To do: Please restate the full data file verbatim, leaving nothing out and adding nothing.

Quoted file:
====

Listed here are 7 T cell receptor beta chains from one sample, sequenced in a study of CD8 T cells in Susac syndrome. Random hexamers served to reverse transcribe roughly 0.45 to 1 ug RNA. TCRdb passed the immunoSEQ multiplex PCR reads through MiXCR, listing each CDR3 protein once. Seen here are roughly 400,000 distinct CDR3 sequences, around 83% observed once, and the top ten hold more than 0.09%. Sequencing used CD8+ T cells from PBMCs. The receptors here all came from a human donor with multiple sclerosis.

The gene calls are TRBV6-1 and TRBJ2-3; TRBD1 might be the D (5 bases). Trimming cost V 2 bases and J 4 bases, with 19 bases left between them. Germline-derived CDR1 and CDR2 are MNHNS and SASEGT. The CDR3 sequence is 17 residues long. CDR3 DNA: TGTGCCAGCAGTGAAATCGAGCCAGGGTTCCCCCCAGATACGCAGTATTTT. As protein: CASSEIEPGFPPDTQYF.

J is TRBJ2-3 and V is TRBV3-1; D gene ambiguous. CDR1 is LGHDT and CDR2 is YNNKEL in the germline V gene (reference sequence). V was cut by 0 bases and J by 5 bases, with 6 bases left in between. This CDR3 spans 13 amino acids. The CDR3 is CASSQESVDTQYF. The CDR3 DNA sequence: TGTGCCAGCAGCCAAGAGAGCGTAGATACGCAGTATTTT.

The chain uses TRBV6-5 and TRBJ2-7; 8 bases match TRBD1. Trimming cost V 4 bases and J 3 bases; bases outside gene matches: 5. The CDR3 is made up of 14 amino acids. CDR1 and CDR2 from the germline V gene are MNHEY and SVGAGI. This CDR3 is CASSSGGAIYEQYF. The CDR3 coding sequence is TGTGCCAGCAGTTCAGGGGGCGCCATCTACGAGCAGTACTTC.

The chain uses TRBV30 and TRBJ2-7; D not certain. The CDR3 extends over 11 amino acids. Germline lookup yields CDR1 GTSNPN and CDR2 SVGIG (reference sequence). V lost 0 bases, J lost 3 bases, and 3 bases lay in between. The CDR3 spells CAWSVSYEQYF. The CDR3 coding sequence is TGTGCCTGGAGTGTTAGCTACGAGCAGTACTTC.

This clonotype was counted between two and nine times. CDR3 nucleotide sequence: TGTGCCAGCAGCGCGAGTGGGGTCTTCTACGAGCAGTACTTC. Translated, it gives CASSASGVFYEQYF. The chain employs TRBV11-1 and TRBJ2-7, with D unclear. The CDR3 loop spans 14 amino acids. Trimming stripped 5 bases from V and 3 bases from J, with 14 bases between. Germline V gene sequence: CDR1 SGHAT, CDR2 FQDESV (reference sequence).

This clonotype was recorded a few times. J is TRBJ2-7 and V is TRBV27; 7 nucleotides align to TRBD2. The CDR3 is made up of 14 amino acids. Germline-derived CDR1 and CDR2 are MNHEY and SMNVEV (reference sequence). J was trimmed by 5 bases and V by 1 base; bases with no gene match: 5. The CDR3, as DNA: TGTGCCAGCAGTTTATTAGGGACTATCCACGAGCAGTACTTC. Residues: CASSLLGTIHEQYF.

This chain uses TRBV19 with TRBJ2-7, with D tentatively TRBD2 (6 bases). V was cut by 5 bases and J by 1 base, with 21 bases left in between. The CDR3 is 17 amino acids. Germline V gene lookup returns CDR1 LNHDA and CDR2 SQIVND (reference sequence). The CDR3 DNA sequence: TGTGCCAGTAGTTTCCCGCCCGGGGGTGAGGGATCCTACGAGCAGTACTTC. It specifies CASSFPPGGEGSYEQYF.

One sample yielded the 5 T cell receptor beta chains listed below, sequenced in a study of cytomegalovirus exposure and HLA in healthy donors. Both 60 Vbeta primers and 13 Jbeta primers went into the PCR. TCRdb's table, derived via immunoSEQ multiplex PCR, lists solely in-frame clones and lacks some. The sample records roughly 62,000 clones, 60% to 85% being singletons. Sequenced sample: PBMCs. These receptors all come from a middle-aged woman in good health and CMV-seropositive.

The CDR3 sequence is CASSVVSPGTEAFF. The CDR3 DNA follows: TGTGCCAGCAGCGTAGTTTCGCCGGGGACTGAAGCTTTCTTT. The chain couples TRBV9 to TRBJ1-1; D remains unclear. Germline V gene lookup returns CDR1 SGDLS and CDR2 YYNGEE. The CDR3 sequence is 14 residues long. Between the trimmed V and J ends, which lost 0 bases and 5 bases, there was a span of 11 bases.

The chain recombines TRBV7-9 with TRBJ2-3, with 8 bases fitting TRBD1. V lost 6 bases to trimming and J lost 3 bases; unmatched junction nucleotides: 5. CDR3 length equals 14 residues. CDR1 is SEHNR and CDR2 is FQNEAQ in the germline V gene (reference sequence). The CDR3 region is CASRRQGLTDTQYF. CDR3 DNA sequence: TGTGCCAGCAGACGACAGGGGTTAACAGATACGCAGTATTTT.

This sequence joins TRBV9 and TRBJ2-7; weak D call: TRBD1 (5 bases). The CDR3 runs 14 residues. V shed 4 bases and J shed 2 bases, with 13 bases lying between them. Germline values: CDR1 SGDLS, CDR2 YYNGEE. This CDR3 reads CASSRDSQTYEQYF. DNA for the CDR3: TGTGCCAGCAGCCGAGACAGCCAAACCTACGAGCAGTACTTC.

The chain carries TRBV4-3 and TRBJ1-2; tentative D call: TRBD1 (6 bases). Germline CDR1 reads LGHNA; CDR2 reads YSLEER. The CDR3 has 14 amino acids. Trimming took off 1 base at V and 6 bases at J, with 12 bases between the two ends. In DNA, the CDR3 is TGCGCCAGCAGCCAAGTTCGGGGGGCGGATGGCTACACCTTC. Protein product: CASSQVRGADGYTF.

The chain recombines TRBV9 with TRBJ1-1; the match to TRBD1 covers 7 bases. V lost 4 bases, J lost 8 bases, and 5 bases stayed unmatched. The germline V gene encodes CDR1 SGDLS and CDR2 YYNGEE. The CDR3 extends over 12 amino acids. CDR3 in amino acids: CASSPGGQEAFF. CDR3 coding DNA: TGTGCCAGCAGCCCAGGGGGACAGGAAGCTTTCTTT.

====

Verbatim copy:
Listed here are 7 T cell receptor beta chains from one sample, sequenced in a study of CD8 T cells in Susac syndrome. Random hexamers served to reverse transcribe roughly 0.45 to 1 ug RNA. TCRdb passed the immunoSEQ multiplex PCR reads through MiXCR, listing each CDR3 protein once. Seen here are roughly 400,000 distinct CDR3 sequences, around 83% observed once, and the top ten hold more than 0.09%. Sequencing used CD8+ T cells from PBMCs. The receptors here all came from a human donor with multiple sclerosis.

The gene calls are TRBV6-1 and TRBJ2-3; TRBD1 might be the D (5 bases). Trimming cost V 2 bases and J 4 bases, with 19 bases left between them. Germline-derived CDR1 and CDR2 are MNHNS and SASEGT. The CDR3 sequence is 17 residues long. CDR3 DNA: TGTGCCAGCAGTGAAATCGAGCCAGGGTTCCCCCCAGATACGCAGTATTTT. As protein: CASSEIEPGFPPDTQYF.

J is TRBJ2-3 and V is TRBV3-1; D gene ambiguous. CDR1 is LGHDT and CDR2 is YNNKEL in the germline V gene (reference sequence). V was cut by 0 bases and J by 5 bases, with 6 bases left in between. This CDR3 spans 13 amino acids. The CDR3 is CASSQESVDTQYF. The CDR3 DNA sequence: TGTGCCAGCAGCCAAGAGAGCGTAGATACGCAGTATTTT.

The chain uses TRBV6-5 and TRBJ2-7; 8 bases match TRBD1. Trimming cost V 4 bases and J 3 bases; bases outside gene matches: 5. The CDR3 is made up of 14 amino acids. CDR1 and CDR2 from the germline V gene are MNHEY and SVGAGI. This CDR3 is CASSSGGAIYEQYF. The CDR3 coding sequence is TGTGCCAGCAGTTCAGGGGGCGCCATCTACGAGCAGTACTTC.

The chain uses TRBV30 and TRBJ2-7; D not certain. The CDR3 extends over 11 amino acids. Germline lookup yields CDR1 GTSNPN and CDR2 SVGIG (reference sequence). V lost 0 bases, J lost 3 bases, and 3 bases lay in between. The CDR3 spells CAWSVSYEQYF. The CDR3 coding sequence is TGTGCCTGGAGTGTTAGCTACGAGCAGTACTTC.

This clonotype was counted between two and nine times. CDR3 nucleotide sequence: TGTGCCAGCAGCGCGAGTGGGGTCTTCTACGAGCAGTACTTC. Translated, it gives CASSASGVFYEQYF. The chain employs TRBV11-1 and TRBJ2-7, with D unclear. The CDR3 loop spans 14 amino acids. Trimming stripped 5 bases from V and 3 bases from J, with 14 bases between. Germline V gene sequence: CDR1 SGHAT, CDR2 FQDESV (reference sequence).

This clonotype was recorded a few times. J is TRBJ2-7 and V is TRBV27; 7 nucleotides align to TRBD2. The CDR3 is made up of 14 amino acids. Germline-derived CDR1 and CDR2 are MNHEY and SMNVEV (reference sequence). J was trimmed by 5 bases and V by 1 base; bases with no gene match: 5. The CDR3, as DNA: TGTGCCAGCAGTTTATTAGGGACTATCCACGAGCAGTACTTC. Residues: CASSLLGTIHEQYF.

This chain uses TRBV19 with TRBJ2-7, with D tentatively TRBD2 (6 bases). V was cut by 5 bases and J by 1 base, with 21 bases left in between. The CDR3 is 17 amino acids. Germline V gene lookup returns CDR1 LNHDA and CDR2 SQIVND (reference sequence). The CDR3 DNA sequence: TGTGCCAGTAGTTTCCCGCCCGGGGGTGAGGGATCCTACGAGCAGTACTTC. It specifies CASSFPPGGEGSYEQYF.

One sample yielded the 5 T cell receptor beta chains listed below, sequenced in a study of cytomegalovirus exposure and HLA in healthy donors. Both 60 Vbeta primers and 13 Jbeta primers went into the PCR. TCRdb's table, derived via immunoSEQ multiplex PCR, lists solely in-frame clones and lacks some. The sample records roughly 62,000 clones, 60% to 85% being singletons. Sequenced sample: PBMCs. These receptors all come from a middle-aged woman in good health and CMV-seropositive.

The CDR3 sequence is CASSVVSPGTEAFF. The CDR3 DNA follows: TGTGCCAGCAGCGTAGTTTCGCCGGGGACTGAAGCTTTCTTT. The chain couples TRBV9 to TRBJ1-1; D remains unclear. Germline V gene lookup returns CDR1 SGDLS and CDR2 YYNGEE. The CDR3 sequence is 14 residues long. Between the trimmed V and J ends, which lost 0 bases and 5 bases, there was a span of 11 bases.

The chain recombines TRBV7-9 with TRBJ2-3, with 8 bases fitting TRBD1. V lost 6 bases to trimming and J lost 3 bases; unmatched junction nucleotides: 5. CDR3 length equals 14 residues. CDR1 is SEHNR and CDR2 is FQNEAQ in the germline V gene (reference sequence). The CDR3 region is CASRRQGLTDTQYF. CDR3 DNA sequence: TGTGCCAGCAGACGACAGGGGTTAACAGATACGCAGTATTTT.

This sequence joins TRBV9 and TRBJ2-7; weak D call: TRBD1 (5 bases). The CDR3 runs 14 residues. V shed 4 bases and J shed 2 bases, with 13 bases lying between them. Germline values: CDR1 SGDLS, CDR2 YYNGEE. This CDR3 reads CASSRDSQTYEQYF. DNA for the CDR3: TGTGCCAGCAGCCGAGACAGCCAAACCTACGAGCAGTACTTC.

The chain carries TRBV4-3 and TRBJ1-2; tentative D call: TRBD1 (6 bases). Germline CDR1 reads LGHNA; CDR2 reads YSLEER. The CDR3 has 14 amino acids. Trimming took off 1 base at V and 6 bases at J, with 12 bases between the two ends. In DNA, the CDR3 is TGCGCCAGCAGCCAAGTTCGGGGGGCGGATGGCTACACCTTC. Protein product: CASSQVRGADGYTF.

The chain recombines TRBV9 with TRBJ1-1; the match to TRBD1 covers 7 bases. V lost 4 bases, J lost 8 bases, and 5 bases stayed unmatched. The germline V gene encodes CDR1 SGDLS and CDR2 YYNGEE. The CDR3 extends over 12 amino acids. CDR3 in amino acids: CASSPGGQEAFF. CDR3 coding DNA: TGTGCCAGCAGCCCAGGGGGACAGGAAGCTTTCTTT.